4 Unspoken Consequences of Working Remote When Your Office Reopens — Fair or Not Fair

The 4 Unspoken Damaging Effects of Working Remote When Your Office Reopens

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ILHAM ALAM347
Career Advisor. Published Author in Canada
May 29, 2024 at 12:51AM UTC

One of the unintended positives of the COVID-19 pandemic has been the rise of flexible work options. As we move toward reopening and a return to the way things were, some employees are choosing to leave their current job if their employers won’t offer them flexible working options.

There is a lot to love about working remotely. There is the comfort of working from home; saving money on gas or transit passes; not getting embroiled in office politics; getting more time back with family; being location independent; upgrading to bigger properties in small towns, suburbs and rural areas to be closer to nature; more time for health and wellness; and energy to pursue new hobbies. All of these benefits have provided workers the opportunity for a much-desired work-life balance—which can have a beneficial impact on their mental health.

But for many people, working remotely has had many damaging effects, ones that will linger when they return to the office—or if they never return. Here are some unspoken damaging effects of working remotely when the office reopens.

1. Working remotely can be socially isolating.

Social isolation has well-documented damaging effects on mental health. Many prefer to work in an office because of the numerous opportunities for social interaction and collaboration with colleagues. Working with a team in person feeds our very basic human need for connection. So, as other workers return to the office, remote employees may feel that they will need to put in extra effort to reconnect with their colleagues.

2. The lines between work and home are blurred. 

I know I have made dinner and cleaned during the daytime and made up for that by working well into the night to finish projects on time and prove my productive value to my team. As offices reopen, there may be an expectation from employers that remote employees will return calls and attend virtual meetings outside of their scheduled work hours, all in the name of increased productivity. Remote employees can also have difficulty switching off when their office is in their living room instead of another part of town.

3. Remote workers may not take time off.

Employees may not be using their accrued vacation days or sick days—because why take time off when you can be flexible working remotely? Due to these blurred lines between work and home, employers are not paying overtime or providing lieu days as compensation for working during off-hours. Even when workers return to the office, managers may expect employees to always be available, since the precedent has been set.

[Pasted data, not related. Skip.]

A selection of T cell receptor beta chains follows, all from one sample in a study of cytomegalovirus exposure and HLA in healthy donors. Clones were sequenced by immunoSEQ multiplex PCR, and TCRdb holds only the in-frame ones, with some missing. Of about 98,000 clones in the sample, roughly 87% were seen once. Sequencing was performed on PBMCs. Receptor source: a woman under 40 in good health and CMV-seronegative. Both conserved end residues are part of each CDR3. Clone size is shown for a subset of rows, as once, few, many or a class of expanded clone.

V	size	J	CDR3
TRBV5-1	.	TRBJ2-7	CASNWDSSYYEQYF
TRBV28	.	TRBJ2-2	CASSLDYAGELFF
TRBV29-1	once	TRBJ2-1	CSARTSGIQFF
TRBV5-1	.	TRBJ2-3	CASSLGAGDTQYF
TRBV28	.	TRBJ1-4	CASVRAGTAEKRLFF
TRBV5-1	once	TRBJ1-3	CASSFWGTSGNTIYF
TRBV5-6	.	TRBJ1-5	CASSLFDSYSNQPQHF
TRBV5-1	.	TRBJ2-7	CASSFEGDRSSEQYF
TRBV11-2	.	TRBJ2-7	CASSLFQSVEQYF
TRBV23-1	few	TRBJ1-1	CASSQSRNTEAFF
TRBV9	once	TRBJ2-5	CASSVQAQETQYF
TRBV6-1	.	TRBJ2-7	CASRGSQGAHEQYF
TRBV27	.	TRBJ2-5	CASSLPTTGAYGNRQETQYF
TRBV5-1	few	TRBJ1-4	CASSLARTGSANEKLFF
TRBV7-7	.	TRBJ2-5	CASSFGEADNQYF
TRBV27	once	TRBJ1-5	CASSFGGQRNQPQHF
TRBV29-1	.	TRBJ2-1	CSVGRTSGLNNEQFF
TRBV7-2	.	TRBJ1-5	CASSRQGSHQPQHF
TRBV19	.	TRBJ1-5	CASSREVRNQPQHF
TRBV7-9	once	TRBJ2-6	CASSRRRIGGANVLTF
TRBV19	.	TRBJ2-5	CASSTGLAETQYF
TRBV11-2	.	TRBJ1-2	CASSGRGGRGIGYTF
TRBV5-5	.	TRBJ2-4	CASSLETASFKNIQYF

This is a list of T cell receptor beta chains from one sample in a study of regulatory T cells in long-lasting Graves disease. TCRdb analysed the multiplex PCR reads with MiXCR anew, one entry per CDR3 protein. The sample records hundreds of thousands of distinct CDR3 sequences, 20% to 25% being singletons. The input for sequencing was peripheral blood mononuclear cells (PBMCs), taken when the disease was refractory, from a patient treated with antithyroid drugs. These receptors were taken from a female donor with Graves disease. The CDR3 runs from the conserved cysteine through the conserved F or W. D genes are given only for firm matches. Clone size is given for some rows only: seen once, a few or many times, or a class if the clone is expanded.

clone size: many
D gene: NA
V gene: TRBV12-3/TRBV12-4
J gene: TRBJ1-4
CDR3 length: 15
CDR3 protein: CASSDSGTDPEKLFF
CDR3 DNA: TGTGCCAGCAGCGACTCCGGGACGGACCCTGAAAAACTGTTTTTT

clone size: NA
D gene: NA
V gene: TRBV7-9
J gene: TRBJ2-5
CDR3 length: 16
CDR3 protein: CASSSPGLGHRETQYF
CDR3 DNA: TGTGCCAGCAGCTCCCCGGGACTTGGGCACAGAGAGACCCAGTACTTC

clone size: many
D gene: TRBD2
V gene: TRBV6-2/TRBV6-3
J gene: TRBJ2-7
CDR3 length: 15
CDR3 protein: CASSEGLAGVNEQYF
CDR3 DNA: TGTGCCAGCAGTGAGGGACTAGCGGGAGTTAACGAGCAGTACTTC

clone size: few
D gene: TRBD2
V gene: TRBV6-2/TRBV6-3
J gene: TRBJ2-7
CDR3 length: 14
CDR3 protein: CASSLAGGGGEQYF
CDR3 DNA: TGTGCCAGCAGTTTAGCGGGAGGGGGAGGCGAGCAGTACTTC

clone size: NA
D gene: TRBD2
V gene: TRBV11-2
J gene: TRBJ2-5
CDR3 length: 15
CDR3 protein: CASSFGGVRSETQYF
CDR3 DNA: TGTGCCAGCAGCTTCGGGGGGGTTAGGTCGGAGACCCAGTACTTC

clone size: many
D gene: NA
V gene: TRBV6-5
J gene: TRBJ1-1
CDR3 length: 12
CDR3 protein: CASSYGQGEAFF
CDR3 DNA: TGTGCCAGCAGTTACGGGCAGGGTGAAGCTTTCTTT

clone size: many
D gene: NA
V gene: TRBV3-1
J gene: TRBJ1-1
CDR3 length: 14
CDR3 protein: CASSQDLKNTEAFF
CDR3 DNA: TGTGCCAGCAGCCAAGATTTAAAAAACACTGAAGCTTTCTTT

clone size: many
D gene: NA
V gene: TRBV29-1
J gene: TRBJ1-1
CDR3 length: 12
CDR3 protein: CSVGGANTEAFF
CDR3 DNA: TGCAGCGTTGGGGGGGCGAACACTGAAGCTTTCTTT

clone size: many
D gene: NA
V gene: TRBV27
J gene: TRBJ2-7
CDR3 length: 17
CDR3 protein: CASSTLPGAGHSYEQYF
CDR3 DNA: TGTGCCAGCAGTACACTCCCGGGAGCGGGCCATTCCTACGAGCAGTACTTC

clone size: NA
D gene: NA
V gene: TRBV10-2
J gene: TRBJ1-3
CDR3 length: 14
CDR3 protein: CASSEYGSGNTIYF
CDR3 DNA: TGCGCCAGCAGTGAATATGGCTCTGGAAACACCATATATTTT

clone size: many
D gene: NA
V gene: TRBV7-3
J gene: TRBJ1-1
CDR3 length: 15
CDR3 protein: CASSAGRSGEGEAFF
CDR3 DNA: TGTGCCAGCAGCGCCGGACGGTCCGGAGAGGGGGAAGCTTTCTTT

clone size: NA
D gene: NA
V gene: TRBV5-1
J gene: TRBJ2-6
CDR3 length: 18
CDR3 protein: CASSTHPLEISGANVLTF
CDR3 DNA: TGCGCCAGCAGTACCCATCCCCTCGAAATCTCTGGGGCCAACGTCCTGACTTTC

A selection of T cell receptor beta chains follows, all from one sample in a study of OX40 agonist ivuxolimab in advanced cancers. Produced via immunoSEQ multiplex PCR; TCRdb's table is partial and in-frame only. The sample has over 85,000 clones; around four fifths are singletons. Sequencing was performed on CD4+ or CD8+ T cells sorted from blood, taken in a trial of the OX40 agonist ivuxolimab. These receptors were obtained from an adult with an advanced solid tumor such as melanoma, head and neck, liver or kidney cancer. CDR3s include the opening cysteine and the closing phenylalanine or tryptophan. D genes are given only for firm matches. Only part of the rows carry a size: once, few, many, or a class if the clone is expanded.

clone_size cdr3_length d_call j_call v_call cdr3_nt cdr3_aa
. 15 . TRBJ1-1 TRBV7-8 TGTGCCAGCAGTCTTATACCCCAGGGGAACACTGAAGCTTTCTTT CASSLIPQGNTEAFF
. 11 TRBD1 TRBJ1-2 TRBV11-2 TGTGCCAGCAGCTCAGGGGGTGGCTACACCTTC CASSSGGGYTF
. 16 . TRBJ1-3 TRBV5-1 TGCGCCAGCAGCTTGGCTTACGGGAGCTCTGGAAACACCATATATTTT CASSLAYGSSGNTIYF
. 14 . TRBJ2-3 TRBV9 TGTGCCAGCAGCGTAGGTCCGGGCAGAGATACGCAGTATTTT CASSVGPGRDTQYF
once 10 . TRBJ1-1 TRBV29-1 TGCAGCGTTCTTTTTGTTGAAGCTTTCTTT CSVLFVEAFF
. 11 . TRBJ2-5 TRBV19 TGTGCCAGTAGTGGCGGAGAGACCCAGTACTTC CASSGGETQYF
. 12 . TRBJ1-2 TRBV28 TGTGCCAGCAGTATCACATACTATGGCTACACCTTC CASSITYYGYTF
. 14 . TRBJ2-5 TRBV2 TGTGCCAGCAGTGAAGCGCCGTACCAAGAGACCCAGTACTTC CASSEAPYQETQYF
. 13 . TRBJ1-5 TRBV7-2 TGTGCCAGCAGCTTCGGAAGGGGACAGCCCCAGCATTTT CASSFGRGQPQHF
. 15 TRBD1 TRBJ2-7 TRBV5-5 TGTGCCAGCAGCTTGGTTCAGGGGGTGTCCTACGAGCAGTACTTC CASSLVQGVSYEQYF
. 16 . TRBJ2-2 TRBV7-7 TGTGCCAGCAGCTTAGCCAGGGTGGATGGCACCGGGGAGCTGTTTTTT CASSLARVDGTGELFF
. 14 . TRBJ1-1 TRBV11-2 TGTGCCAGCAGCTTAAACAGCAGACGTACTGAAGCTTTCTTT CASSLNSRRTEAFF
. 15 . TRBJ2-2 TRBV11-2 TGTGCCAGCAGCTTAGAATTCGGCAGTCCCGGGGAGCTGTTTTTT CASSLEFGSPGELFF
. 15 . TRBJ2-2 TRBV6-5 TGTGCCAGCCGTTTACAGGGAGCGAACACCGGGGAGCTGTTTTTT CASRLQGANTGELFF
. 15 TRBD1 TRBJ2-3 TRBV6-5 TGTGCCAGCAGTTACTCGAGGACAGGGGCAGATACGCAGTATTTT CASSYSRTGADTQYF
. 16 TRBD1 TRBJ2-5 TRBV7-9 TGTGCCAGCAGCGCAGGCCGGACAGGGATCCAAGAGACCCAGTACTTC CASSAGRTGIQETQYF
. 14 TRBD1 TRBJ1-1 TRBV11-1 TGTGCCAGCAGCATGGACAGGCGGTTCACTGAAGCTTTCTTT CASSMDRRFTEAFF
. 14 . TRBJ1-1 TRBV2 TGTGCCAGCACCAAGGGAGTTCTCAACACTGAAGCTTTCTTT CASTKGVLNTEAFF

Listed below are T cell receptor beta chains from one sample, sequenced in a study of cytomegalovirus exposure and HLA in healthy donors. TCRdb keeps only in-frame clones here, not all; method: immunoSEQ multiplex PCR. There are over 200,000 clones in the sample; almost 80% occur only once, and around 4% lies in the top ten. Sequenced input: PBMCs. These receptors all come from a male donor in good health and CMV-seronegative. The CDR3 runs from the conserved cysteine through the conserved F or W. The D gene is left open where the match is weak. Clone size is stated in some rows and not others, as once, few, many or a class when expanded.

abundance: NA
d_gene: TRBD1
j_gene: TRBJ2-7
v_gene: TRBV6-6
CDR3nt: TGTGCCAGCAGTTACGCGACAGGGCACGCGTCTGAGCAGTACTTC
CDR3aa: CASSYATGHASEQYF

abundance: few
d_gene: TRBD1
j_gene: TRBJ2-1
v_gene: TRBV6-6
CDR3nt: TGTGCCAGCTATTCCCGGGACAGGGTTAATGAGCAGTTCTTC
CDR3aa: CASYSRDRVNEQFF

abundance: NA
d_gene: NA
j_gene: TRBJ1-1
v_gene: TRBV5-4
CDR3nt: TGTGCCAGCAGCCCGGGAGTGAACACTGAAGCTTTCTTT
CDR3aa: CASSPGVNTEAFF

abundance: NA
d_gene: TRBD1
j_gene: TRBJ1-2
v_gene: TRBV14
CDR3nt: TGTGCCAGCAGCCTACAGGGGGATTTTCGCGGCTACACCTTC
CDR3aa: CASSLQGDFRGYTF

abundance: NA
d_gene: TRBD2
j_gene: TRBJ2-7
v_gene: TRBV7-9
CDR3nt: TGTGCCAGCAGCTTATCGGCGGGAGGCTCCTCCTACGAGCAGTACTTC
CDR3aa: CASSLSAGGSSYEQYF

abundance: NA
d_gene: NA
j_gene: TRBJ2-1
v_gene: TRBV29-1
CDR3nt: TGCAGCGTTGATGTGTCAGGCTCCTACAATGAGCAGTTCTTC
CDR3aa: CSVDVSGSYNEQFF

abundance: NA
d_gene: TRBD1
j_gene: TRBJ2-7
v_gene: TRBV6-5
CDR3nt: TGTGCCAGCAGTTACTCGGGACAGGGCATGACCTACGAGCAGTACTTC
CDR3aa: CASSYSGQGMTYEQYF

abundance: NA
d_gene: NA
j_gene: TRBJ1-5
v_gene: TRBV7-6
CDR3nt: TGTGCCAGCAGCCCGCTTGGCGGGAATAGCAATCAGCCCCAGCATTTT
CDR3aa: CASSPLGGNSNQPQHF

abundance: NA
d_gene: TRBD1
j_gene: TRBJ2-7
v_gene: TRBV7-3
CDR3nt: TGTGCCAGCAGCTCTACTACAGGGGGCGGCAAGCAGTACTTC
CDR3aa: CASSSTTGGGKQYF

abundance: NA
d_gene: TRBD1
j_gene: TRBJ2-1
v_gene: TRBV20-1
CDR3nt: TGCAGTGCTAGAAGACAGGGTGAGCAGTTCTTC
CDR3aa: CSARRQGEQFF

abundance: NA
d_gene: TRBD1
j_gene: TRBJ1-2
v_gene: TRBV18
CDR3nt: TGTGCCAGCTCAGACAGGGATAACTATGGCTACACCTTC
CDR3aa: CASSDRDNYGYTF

4. Remote workers may get passed up for opportunities.

When working from home, remote employees may find their career progression in jeopardy. There may be more visibility for those who do decide to return to the office, while those working from home will need to (virtually) speak up to be heard and noticed. Women, who already get paid less than their male counterparts for the same job, may feel a further need to remain connected at all times of the day to avoid getting passed up for raises and promotions. 

To mitigate these negative impacts of working remotely, the Canadian government is considering a "right to disconnect” legislation, so that remote workers don’t feel compelled to be on-call—especially at the expense of their mental and physical health, which can lead to extreme stress and burnout. Through such legislation, remote workers can expect to have defined working periods and rest periods. They cannot be penalized if they choose not to respond to work emails during non-working hours. France, Germany, Italy, Ireland, Slovakia, Spain and the Philippines also have some form of a “right-to-disconnect” law. 

Other jurisdictions are considering such a law and this will only continue as we become a more hyper-connected digital world with hybrid working options. This legislation would go a long way towards preventing burnout from working longer hours when working remotely, preventing the development of long-term physical health issues. The “right to disconnect” could also relieve remote employees of the fear that they’ll be penalized for remote work—or overlooked for salary increases and advancement opportunities. 

Would you welcome a “right-to-disconnect” law in your own country? Why or why not? What do you think are some other damaging effects of working remotely when others return to the office? 

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This article was written by an FGB Contributor.

Ilham is a Post-Secondary Educator by day and a writer by...day, as well. She has a decade of work experience advising post-secondary students. Ilham’s debut children’s picture book, Wonder Walk, came out in 2019, published by Iguana Books. Currently, she is furiously at work completing a novel-length manuscript for an OwnVoices women fiction and query literary agents by this year. Ilham lives with her young family in Toronto, Canada. You can connect with Ilham through her blog here.

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